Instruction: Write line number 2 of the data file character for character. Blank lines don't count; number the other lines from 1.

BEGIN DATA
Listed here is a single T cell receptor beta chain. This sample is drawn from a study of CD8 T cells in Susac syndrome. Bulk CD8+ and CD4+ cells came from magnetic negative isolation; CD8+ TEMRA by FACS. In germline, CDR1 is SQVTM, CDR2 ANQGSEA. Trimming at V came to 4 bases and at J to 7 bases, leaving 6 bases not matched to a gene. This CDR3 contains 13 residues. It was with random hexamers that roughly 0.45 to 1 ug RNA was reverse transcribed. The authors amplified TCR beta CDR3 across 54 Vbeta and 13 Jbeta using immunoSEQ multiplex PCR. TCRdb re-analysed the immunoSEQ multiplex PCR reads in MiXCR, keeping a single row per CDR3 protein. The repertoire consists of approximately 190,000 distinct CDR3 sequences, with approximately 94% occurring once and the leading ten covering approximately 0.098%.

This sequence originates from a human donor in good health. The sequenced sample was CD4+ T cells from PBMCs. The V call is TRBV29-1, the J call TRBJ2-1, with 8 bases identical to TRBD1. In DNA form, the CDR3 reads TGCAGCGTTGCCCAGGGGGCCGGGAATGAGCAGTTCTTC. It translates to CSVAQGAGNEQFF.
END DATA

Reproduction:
This sequence originates from a human donor in good health. The sequenced sample was CD4+ T cells from PBMCs. The V call is TRBV29-1, the J call TRBJ2-1, with 8 bases identical to TRBD1. In DNA form, the CDR3 reads TGCAGCGTTGCCCAGGGGGCCGGGAATGAGCAGTTCTTC. It translates to CSVAQGAGNEQFF.